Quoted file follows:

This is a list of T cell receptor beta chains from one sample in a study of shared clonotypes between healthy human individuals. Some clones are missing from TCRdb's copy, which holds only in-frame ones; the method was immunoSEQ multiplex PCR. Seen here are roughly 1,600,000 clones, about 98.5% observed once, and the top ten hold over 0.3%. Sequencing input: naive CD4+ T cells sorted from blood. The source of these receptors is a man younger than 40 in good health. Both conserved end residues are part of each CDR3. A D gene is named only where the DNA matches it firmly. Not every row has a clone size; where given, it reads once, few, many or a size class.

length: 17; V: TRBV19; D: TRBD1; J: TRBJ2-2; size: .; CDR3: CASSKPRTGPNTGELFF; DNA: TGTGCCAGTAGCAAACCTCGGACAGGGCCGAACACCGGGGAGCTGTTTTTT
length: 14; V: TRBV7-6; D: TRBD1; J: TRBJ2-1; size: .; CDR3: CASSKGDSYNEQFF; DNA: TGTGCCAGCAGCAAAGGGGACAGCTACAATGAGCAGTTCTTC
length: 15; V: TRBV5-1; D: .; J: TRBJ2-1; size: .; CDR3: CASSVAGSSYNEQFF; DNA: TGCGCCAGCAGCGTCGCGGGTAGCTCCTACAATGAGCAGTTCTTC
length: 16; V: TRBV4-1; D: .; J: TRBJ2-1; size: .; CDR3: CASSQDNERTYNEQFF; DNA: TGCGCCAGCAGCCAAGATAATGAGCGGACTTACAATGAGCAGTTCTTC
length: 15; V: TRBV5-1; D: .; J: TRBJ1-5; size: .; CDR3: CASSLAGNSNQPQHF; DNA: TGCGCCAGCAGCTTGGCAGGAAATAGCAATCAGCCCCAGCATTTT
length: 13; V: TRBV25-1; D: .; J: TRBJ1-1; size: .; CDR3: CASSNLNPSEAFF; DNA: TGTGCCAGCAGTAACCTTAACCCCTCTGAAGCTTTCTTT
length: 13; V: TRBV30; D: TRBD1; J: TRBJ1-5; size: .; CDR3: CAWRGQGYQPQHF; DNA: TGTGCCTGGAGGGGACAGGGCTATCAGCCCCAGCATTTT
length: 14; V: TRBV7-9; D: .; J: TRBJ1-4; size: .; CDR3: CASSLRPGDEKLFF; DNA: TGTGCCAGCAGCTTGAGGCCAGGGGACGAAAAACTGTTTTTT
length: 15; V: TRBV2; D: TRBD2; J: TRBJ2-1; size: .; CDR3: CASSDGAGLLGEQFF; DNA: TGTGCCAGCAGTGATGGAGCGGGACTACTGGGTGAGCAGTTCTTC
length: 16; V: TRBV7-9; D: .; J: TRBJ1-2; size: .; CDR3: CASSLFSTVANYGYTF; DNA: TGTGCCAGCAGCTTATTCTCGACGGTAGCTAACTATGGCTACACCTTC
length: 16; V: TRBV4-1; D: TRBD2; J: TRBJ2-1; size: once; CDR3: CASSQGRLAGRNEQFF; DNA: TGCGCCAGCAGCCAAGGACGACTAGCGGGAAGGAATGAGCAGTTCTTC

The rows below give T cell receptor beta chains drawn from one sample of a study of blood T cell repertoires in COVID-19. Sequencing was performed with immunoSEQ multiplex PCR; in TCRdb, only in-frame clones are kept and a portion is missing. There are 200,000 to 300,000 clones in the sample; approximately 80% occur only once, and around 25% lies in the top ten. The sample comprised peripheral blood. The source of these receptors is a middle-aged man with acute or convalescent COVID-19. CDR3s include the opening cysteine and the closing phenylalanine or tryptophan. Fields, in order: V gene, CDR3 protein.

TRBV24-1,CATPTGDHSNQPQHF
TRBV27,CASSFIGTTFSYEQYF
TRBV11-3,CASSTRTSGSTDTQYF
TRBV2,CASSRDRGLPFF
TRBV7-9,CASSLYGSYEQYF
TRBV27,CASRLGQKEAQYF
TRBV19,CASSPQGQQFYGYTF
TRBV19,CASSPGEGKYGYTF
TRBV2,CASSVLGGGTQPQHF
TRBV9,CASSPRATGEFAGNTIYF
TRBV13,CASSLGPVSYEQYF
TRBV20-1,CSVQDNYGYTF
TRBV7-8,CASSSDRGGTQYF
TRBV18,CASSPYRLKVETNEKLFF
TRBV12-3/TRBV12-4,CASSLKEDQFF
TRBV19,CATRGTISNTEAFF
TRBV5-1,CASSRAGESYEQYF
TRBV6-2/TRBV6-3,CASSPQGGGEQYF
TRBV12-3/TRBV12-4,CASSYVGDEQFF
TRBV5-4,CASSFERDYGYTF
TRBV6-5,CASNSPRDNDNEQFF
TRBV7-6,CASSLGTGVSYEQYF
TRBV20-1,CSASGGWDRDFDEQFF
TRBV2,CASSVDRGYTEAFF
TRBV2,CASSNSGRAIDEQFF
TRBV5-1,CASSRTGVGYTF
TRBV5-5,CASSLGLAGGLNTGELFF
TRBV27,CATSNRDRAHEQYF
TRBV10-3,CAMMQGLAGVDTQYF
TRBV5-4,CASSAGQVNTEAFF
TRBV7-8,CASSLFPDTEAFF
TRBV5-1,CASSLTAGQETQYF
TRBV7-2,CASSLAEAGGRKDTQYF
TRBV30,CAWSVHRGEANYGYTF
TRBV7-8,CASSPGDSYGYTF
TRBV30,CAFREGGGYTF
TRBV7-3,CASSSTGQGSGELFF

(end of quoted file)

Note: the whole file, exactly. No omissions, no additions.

This is a list of T cell receptor beta chains from one sample in a study of shared clonotypes between healthy human individuals. Some clones are missing from TCRdb's copy, which holds only in-frame ones; the method was immunoSEQ multiplex PCR. Seen here are roughly 1,600,000 clones, about 98.5% observed once, and the top ten hold over 0.3%. Sequencing input: naive CD4+ T cells sorted from blood. The source of these receptors is a man younger than 40 in good health. Both conserved end residues are part of each CDR3. A D gene is named only where the DNA matches it firmly. Not every row has a clone size; where given, it reads once, few, many or a size class.

length: 17; V: TRBV19; D: TRBD1; J: TRBJ2-2; size: .; CDR3: CASSKPRTGPNTGELFF; DNA: TGTGCCAGTAGCAAACCTCGGACAGGGCCGAACACCGGGGAGCTGTTTTTT
length: 14; V: TRBV7-6; D: TRBD1; J: TRBJ2-1; size: .; CDR3: CASSKGDSYNEQFF; DNA: TGTGCCAGCAGCAAAGGGGACAGCTACAATGAGCAGTTCTTC
length: 15; V: TRBV5-1; D: .; J: TRBJ2-1; size: .; CDR3: CASSVAGSSYNEQFF; DNA: TGCGCCAGCAGCGTCGCGGGTAGCTCCTACAATGAGCAGTTCTTC
length: 16; V: TRBV4-1; D: .; J: TRBJ2-1; size: .; CDR3: CASSQDNERTYNEQFF; DNA: TGCGCCAGCAGCCAAGATAATGAGCGGACTTACAATGAGCAGTTCTTC
length: 15; V: TRBV5-1; D: .; J: TRBJ1-5; size: .; CDR3: CASSLAGNSNQPQHF; DNA: TGCGCCAGCAGCTTGGCAGGAAATAGCAATCAGCCCCAGCATTTT
length: 13; V: TRBV25-1; D: .; J: TRBJ1-1; size: .; CDR3: CASSNLNPSEAFF; DNA: TGTGCCAGCAGTAACCTTAACCCCTCTGAAGCTTTCTTT
length: 13; V: TRBV30; D: TRBD1; J: TRBJ1-5; size: .; CDR3: CAWRGQGYQPQHF; DNA: TGTGCCTGGAGGGGACAGGGCTATCAGCCCCAGCATTTT
length: 14; V: TRBV7-9; D: .; J: TRBJ1-4; size: .; CDR3: CASSLRPGDEKLFF; DNA: TGTGCCAGCAGCTTGAGGCCAGGGGACGAAAAACTGTTTTTT
length: 15; V: TRBV2; D: TRBD2; J: TRBJ2-1; size: .; CDR3: CASSDGAGLLGEQFF; DNA: TGTGCCAGCAGTGATGGAGCGGGACTACTGGGTGAGCAGTTCTTC
length: 16; V: TRBV7-9; D: .; J: TRBJ1-2; size: .; CDR3: CASSLFSTVANYGYTF; DNA: TGTGCCAGCAGCTTATTCTCGACGGTAGCTAACTATGGCTACACCTTC
length: 16; V: TRBV4-1; D: TRBD2; J: TRBJ2-1; size: once; CDR3: CASSQGRLAGRNEQFF; DNA: TGCGCCAGCAGCCAAGGACGACTAGCGGGAAGGAATGAGCAGTTCTTC

The rows below give T cell receptor beta chains drawn from one sample of a study of blood T cell repertoires in COVID-19. Sequencing was performed with immunoSEQ multiplex PCR; in TCRdb, only in-frame clones are kept and a portion is missing. There are 200,000 to 300,000 clones in the sample; approximately 80% occur only once, and around 25% lies in the top ten. The sample comprised peripheral blood. The source of these receptors is a middle-aged man with acute or convalescent COVID-19. CDR3s include the opening cysteine and the closing phenylalanine or tryptophan. Fields, in order: V gene, CDR3 protein.

TRBV24-1,CATPTGDHSNQPQHF
TRBV27,CASSFIGTTFSYEQYF
TRBV11-3,CASSTRTSGSTDTQYF
TRBV2,CASSRDRGLPFF
TRBV7-9,CASSLYGSYEQYF
TRBV27,CASRLGQKEAQYF
TRBV19,CASSPQGQQFYGYTF
TRBV19,CASSPGEGKYGYTF
TRBV2,CASSVLGGGTQPQHF
TRBV9,CASSPRATGEFAGNTIYF
TRBV13,CASSLGPVSYEQYF
TRBV20-1,CSVQDNYGYTF
TRBV7-8,CASSSDRGGTQYF
TRBV18,CASSPYRLKVETNEKLFF
TRBV12-3/TRBV12-4,CASSLKEDQFF
TRBV19,CATRGTISNTEAFF
TRBV5-1,CASSRAGESYEQYF
TRBV6-2/TRBV6-3,CASSPQGGGEQYF
TRBV12-3/TRBV12-4,CASSYVGDEQFF
TRBV5-4,CASSFERDYGYTF
TRBV6-5,CASNSPRDNDNEQFF
TRBV7-6,CASSLGTGVSYEQYF
TRBV20-1,CSASGGWDRDFDEQFF
TRBV2,CASSVDRGYTEAFF
TRBV2,CASSNSGRAIDEQFF
TRBV5-1,CASSRTGVGYTF
TRBV5-5,CASSLGLAGGLNTGELFF
TRBV27,CATSNRDRAHEQYF
TRBV10-3,CAMMQGLAGVDTQYF
TRBV5-4,CASSAGQVNTEAFF
TRBV7-8,CASSLFPDTEAFF
TRBV5-1,CASSLTAGQETQYF
TRBV7-2,CASSLAEAGGRKDTQYF
TRBV30,CAWSVHRGEANYGYTF
TRBV7-8,CASSPGDSYGYTF
TRBV30,CAFREGGGYTF
TRBV7-3,CASSSTGQGSGELFF